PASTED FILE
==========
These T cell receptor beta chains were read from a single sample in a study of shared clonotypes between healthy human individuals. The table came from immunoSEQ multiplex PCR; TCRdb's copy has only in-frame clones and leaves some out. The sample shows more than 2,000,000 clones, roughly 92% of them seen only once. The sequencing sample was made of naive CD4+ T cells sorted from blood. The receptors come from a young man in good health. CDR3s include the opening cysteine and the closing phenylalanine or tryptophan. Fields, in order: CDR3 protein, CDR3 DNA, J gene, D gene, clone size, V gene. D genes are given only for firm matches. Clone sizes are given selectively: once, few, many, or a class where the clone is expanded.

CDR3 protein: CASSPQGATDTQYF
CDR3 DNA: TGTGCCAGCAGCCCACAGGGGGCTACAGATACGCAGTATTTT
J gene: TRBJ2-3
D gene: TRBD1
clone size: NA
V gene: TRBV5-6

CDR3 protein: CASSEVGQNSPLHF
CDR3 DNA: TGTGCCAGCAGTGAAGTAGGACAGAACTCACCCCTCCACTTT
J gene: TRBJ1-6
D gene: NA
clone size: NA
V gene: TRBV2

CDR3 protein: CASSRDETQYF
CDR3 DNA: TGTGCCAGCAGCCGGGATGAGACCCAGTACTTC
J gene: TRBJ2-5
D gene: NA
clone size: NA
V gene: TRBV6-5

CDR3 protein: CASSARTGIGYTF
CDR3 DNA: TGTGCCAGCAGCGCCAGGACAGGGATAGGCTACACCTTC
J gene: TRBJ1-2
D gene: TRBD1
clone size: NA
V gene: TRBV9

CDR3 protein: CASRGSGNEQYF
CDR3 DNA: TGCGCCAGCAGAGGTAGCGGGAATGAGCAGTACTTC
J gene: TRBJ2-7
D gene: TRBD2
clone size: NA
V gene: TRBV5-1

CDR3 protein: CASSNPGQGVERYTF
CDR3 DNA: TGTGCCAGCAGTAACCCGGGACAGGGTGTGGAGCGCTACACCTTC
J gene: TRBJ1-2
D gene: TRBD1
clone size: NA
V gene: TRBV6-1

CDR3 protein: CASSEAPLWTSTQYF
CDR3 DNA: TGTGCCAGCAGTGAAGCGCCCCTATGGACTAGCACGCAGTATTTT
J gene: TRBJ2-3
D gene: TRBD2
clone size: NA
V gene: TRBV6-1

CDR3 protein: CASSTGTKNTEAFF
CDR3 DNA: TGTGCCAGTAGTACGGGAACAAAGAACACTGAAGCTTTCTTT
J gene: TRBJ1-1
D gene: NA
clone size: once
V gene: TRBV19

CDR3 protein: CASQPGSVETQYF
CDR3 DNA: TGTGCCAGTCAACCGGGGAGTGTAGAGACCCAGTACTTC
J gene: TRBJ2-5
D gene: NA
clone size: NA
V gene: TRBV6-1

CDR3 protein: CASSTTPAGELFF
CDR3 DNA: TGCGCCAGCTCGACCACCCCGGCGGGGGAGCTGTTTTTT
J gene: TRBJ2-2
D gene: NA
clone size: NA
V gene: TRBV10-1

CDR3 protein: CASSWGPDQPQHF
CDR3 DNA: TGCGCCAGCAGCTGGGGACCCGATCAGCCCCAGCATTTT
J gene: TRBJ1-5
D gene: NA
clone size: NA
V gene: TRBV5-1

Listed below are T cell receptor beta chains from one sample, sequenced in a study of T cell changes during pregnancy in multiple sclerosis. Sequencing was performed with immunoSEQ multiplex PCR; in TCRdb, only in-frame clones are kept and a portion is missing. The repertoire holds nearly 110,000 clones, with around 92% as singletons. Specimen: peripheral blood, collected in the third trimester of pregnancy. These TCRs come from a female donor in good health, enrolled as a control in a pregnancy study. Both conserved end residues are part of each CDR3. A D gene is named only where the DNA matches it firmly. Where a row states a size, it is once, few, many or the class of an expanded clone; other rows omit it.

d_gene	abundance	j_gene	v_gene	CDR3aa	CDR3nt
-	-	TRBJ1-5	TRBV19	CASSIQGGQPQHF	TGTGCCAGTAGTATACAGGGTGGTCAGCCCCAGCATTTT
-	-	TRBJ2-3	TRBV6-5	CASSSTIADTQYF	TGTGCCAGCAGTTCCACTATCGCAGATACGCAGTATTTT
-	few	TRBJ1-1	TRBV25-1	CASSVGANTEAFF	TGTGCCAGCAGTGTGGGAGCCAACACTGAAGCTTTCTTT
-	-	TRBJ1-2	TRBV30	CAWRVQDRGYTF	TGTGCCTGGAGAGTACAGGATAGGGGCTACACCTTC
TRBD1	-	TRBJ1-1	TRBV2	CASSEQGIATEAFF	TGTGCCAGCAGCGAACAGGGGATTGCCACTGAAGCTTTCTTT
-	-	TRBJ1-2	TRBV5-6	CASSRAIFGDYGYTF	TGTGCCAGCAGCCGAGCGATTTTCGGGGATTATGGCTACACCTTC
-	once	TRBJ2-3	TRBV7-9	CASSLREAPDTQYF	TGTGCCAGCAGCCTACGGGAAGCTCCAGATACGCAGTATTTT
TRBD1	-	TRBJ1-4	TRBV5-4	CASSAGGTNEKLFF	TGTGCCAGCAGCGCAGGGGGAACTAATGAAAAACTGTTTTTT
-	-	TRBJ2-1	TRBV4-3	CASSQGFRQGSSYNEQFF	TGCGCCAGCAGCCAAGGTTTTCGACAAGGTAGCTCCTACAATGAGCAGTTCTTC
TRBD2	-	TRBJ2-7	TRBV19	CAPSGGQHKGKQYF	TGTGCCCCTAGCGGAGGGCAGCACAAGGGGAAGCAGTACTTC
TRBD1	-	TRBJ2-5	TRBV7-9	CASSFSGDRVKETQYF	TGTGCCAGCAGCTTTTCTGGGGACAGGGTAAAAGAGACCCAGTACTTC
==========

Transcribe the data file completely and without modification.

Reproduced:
These T cell receptor beta chains were read from a single sample in a study of shared clonotypes between healthy human individuals. The table came from immunoSEQ multiplex PCR; TCRdb's copy has only in-frame clones and leaves some out. The sample shows more than 2,000,000 clones, roughly 92% of them seen only once. The sequencing sample was made of naive CD4+ T cells sorted from blood. The receptors come from a young man in good health. CDR3s include the opening cysteine and the closing phenylalanine or tryptophan. Fields, in order: CDR3 protein, CDR3 DNA, J gene, D gene, clone size, V gene. D genes are given only for firm matches. Clone sizes are given selectively: once, few, many, or a class where the clone is expanded.

CDR3 protein: CASSPQGATDTQYF
CDR3 DNA: TGTGCCAGCAGCCCACAGGGGGCTACAGATACGCAGTATTTT
J gene: TRBJ2-3
D gene: TRBD1
clone size: NA
V gene: TRBV5-6

CDR3 protein: CASSEVGQNSPLHF
CDR3 DNA: TGTGCCAGCAGTGAAGTAGGACAGAACTCACCCCTCCACTTT
J gene: TRBJ1-6
D gene: NA
clone size: NA
V gene: TRBV2

CDR3 protein: CASSRDETQYF
CDR3 DNA: TGTGCCAGCAGCCGGGATGAGACCCAGTACTTC
J gene: TRBJ2-5
D gene: NA
clone size: NA
V gene: TRBV6-5

CDR3 protein: CASSARTGIGYTF
CDR3 DNA: TGTGCCAGCAGCGCCAGGACAGGGATAGGCTACACCTTC
J gene: TRBJ1-2
D gene: TRBD1
clone size: NA
V gene: TRBV9

CDR3 protein: CASRGSGNEQYF
CDR3 DNA: TGCGCCAGCAGAGGTAGCGGGAATGAGCAGTACTTC
J gene: TRBJ2-7
D gene: TRBD2
clone size: NA
V gene: TRBV5-1

CDR3 protein: CASSNPGQGVERYTF
CDR3 DNA: TGTGCCAGCAGTAACCCGGGACAGGGTGTGGAGCGCTACACCTTC
J gene: TRBJ1-2
D gene: TRBD1
clone size: NA
V gene: TRBV6-1

CDR3 protein: CASSEAPLWTSTQYF
CDR3 DNA: TGTGCCAGCAGTGAAGCGCCCCTATGGACTAGCACGCAGTATTTT
J gene: TRBJ2-3
D gene: TRBD2
clone size: NA
V gene: TRBV6-1

CDR3 protein: CASSTGTKNTEAFF
CDR3 DNA: TGTGCCAGTAGTACGGGAACAAAGAACACTGAAGCTTTCTTT
J gene: TRBJ1-1
D gene: NA
clone size: once
V gene: TRBV19

CDR3 protein: CASQPGSVETQYF
CDR3 DNA: TGTGCCAGTCAACCGGGGAGTGTAGAGACCCAGTACTTC
J gene: TRBJ2-5
D gene: NA
clone size: NA
V gene: TRBV6-1

CDR3 protein: CASSTTPAGELFF
CDR3 DNA: TGCGCCAGCTCGACCACCCCGGCGGGGGAGCTGTTTTTT
J gene: TRBJ2-2
D gene: NA
clone size: NA
V gene: TRBV10-1

CDR3 protein: CASSWGPDQPQHF
CDR3 DNA: TGCGCCAGCAGCTGGGGACCCGATCAGCCCCAGCATTTT
J gene: TRBJ1-5
D gene: NA
clone size: NA
V gene: TRBV5-1

Listed below are T cell receptor beta chains from one sample, sequenced in a study of T cell changes during pregnancy in multiple sclerosis. Sequencing was performed with immunoSEQ multiplex PCR; in TCRdb, only in-frame clones are kept and a portion is missing. The repertoire holds nearly 110,000 clones, with around 92% as singletons. Specimen: peripheral blood, collected in the third trimester of pregnancy. These TCRs come from a female donor in good health, enrolled as a control in a pregnancy study. Both conserved end residues are part of each CDR3. A D gene is named only where the DNA matches it firmly. Where a row states a size, it is once, few, many or the class of an expanded clone; other rows omit it.

d_gene	abundance	j_gene	v_gene	CDR3aa	CDR3nt
-	-	TRBJ1-5	TRBV19	CASSIQGGQPQHF	TGTGCCAGTAGTATACAGGGTGGTCAGCCCCAGCATTTT
-	-	TRBJ2-3	TRBV6-5	CASSSTIADTQYF	TGTGCCAGCAGTTCCACTATCGCAGATACGCAGTATTTT
-	few	TRBJ1-1	TRBV25-1	CASSVGANTEAFF	TGTGCCAGCAGTGTGGGAGCCAACACTGAAGCTTTCTTT
-	-	TRBJ1-2	TRBV30	CAWRVQDRGYTF	TGTGCCTGGAGAGTACAGGATAGGGGCTACACCTTC
TRBD1	-	TRBJ1-1	TRBV2	CASSEQGIATEAFF	TGTGCCAGCAGCGAACAGGGGATTGCCACTGAAGCTTTCTTT
-	-	TRBJ1-2	TRBV5-6	CASSRAIFGDYGYTF	TGTGCCAGCAGCCGAGCGATTTTCGGGGATTATGGCTACACCTTC
-	once	TRBJ2-3	TRBV7-9	CASSLREAPDTQYF	TGTGCCAGCAGCCTACGGGAAGCTCCAGATACGCAGTATTTT
TRBD1	-	TRBJ1-4	TRBV5-4	CASSAGGTNEKLFF	TGTGCCAGCAGCGCAGGGGGAACTAATGAAAAACTGTTTTTT
-	-	TRBJ2-1	TRBV4-3	CASSQGFRQGSSYNEQFF	TGCGCCAGCAGCCAAGGTTTTCGACAAGGTAGCTCCTACAATGAGCAGTTCTTC
TRBD2	-	TRBJ2-7	TRBV19	CAPSGGQHKGKQYF	TGTGCCCCTAGCGGAGGGCAGCACAAGGGGAAGCAGTACTTC
TRBD1	-	TRBJ2-5	TRBV7-9	CASSFSGDRVKETQYF	TGTGCCAGCAGCTTTTCTGGGGACAGGGTAAAAGAGACCCAGTACTTC